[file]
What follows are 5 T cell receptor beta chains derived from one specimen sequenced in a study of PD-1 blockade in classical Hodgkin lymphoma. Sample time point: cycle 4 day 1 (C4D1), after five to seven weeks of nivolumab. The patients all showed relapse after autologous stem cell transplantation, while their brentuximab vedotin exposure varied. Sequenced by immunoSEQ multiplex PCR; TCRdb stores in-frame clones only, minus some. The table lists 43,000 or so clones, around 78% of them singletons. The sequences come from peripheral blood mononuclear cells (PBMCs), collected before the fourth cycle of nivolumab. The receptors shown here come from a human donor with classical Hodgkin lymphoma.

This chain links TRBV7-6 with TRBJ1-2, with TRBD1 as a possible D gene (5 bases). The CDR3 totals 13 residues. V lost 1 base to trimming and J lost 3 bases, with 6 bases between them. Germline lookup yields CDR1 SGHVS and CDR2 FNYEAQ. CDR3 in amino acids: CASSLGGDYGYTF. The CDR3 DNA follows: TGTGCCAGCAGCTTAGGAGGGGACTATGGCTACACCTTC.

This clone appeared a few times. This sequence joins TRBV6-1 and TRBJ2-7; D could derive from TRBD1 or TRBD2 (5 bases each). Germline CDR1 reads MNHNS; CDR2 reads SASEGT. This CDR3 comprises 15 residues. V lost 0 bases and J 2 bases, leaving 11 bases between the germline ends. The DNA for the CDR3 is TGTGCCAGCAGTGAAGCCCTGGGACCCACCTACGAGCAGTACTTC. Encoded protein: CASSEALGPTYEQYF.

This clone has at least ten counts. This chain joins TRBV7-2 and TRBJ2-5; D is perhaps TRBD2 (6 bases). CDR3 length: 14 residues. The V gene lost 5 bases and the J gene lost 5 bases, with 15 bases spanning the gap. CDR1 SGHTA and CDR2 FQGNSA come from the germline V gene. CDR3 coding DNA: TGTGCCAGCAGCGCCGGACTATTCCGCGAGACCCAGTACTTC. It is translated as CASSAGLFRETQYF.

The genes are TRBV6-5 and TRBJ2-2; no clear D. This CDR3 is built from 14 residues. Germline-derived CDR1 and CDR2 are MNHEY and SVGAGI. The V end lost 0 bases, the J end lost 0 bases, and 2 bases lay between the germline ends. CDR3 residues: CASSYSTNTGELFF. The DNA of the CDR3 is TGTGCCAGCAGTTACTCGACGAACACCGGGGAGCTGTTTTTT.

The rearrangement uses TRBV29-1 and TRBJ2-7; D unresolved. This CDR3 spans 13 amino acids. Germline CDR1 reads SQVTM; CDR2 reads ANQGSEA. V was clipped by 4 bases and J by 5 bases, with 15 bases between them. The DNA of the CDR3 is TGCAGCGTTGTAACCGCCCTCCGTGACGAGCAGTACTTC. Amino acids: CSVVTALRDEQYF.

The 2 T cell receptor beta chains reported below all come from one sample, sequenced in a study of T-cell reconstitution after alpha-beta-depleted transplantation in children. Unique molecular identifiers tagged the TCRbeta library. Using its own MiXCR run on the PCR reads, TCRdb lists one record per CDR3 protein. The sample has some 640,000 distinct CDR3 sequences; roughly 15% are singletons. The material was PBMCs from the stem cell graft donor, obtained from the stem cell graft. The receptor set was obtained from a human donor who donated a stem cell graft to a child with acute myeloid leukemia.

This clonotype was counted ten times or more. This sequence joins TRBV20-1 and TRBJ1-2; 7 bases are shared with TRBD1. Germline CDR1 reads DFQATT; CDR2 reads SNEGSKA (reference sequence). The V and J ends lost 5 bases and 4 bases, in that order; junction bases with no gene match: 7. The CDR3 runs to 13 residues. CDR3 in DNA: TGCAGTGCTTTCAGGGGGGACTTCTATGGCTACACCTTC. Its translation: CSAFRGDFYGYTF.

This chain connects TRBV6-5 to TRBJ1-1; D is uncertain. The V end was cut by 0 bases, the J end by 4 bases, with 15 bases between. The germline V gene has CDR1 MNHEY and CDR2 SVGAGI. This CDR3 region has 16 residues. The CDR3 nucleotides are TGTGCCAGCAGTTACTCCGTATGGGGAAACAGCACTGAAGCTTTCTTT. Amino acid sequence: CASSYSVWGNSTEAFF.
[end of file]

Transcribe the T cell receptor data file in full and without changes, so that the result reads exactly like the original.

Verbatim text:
What follows are 5 T cell receptor beta chains derived from one specimen sequenced in a study of PD-1 blockade in classical Hodgkin lymphoma. Sample time point: cycle 4 day 1 (C4D1), after five to seven weeks of nivolumab. The patients all showed relapse after autologous stem cell transplantation, while their brentuximab vedotin exposure varied. Sequenced by immunoSEQ multiplex PCR; TCRdb stores in-frame clones only, minus some. The table lists 43,000 or so clones, around 78% of them singletons. The sequences come from peripheral blood mononuclear cells (PBMCs), collected before the fourth cycle of nivolumab. The receptors shown here come from a human donor with classical Hodgkin lymphoma.

This chain links TRBV7-6 with TRBJ1-2, with TRBD1 as a possible D gene (5 bases). The CDR3 totals 13 residues. V lost 1 base to trimming and J lost 3 bases, with 6 bases between them. Germline lookup yields CDR1 SGHVS and CDR2 FNYEAQ. CDR3 in amino acids: CASSLGGDYGYTF. The CDR3 DNA follows: TGTGCCAGCAGCTTAGGAGGGGACTATGGCTACACCTTC.

This clone appeared a few times. This sequence joins TRBV6-1 and TRBJ2-7; D could derive from TRBD1 or TRBD2 (5 bases each). Germline CDR1 reads MNHNS; CDR2 reads SASEGT. This CDR3 comprises 15 residues. V lost 0 bases and J 2 bases, leaving 11 bases between the germline ends. The DNA for the CDR3 is TGTGCCAGCAGTGAAGCCCTGGGACCCACCTACGAGCAGTACTTC. Encoded protein: CASSEALGPTYEQYF.

This clone has at least ten counts. This chain joins TRBV7-2 and TRBJ2-5; D is perhaps TRBD2 (6 bases). CDR3 length: 14 residues. The V gene lost 5 bases and the J gene lost 5 bases, with 15 bases spanning the gap. CDR1 SGHTA and CDR2 FQGNSA come from the germline V gene. CDR3 coding DNA: TGTGCCAGCAGCGCCGGACTATTCCGCGAGACCCAGTACTTC. It is translated as CASSAGLFRETQYF.

The genes are TRBV6-5 and TRBJ2-2; no clear D. This CDR3 is built from 14 residues. Germline-derived CDR1 and CDR2 are MNHEY and SVGAGI. The V end lost 0 bases, the J end lost 0 bases, and 2 bases lay between the germline ends. CDR3 residues: CASSYSTNTGELFF. The DNA of the CDR3 is TGTGCCAGCAGTTACTCGACGAACACCGGGGAGCTGTTTTTT.

The rearrangement uses TRBV29-1 and TRBJ2-7; D unresolved. This CDR3 spans 13 amino acids. Germline CDR1 reads SQVTM; CDR2 reads ANQGSEA. V was clipped by 4 bases and J by 5 bases, with 15 bases between them. The DNA of the CDR3 is TGCAGCGTTGTAACCGCCCTCCGTGACGAGCAGTACTTC. Amino acids: CSVVTALRDEQYF.

The 2 T cell receptor beta chains reported below all come from one sample, sequenced in a study of T-cell reconstitution after alpha-beta-depleted transplantation in children. Unique molecular identifiers tagged the TCRbeta library. Using its own MiXCR run on the PCR reads, TCRdb lists one record per CDR3 protein. The sample has some 640,000 distinct CDR3 sequences; roughly 15% are singletons. The material was PBMCs from the stem cell graft donor, obtained from the stem cell graft. The receptor set was obtained from a human donor who donated a stem cell graft to a child with acute myeloid leukemia.

This clonotype was counted ten times or more. This sequence joins TRBV20-1 and TRBJ1-2; 7 bases are shared with TRBD1. Germline CDR1 reads DFQATT; CDR2 reads SNEGSKA (reference sequence). The V and J ends lost 5 bases and 4 bases, in that order; junction bases with no gene match: 7. The CDR3 runs to 13 residues. CDR3 in DNA: TGCAGTGCTTTCAGGGGGGACTTCTATGGCTACACCTTC. Its translation: CSAFRGDFYGYTF.

This chain connects TRBV6-5 to TRBJ1-1; D is uncertain. The V end was cut by 0 bases, the J end by 4 bases, with 15 bases between. The germline V gene has CDR1 MNHEY and CDR2 SVGAGI. This CDR3 region has 16 residues. The CDR3 nucleotides are TGTGCCAGCAGTTACTCCGTATGGGGAAACAGCACTGAAGCTTTCTTT. Amino acid sequence: CASSYSVWGNSTEAFF.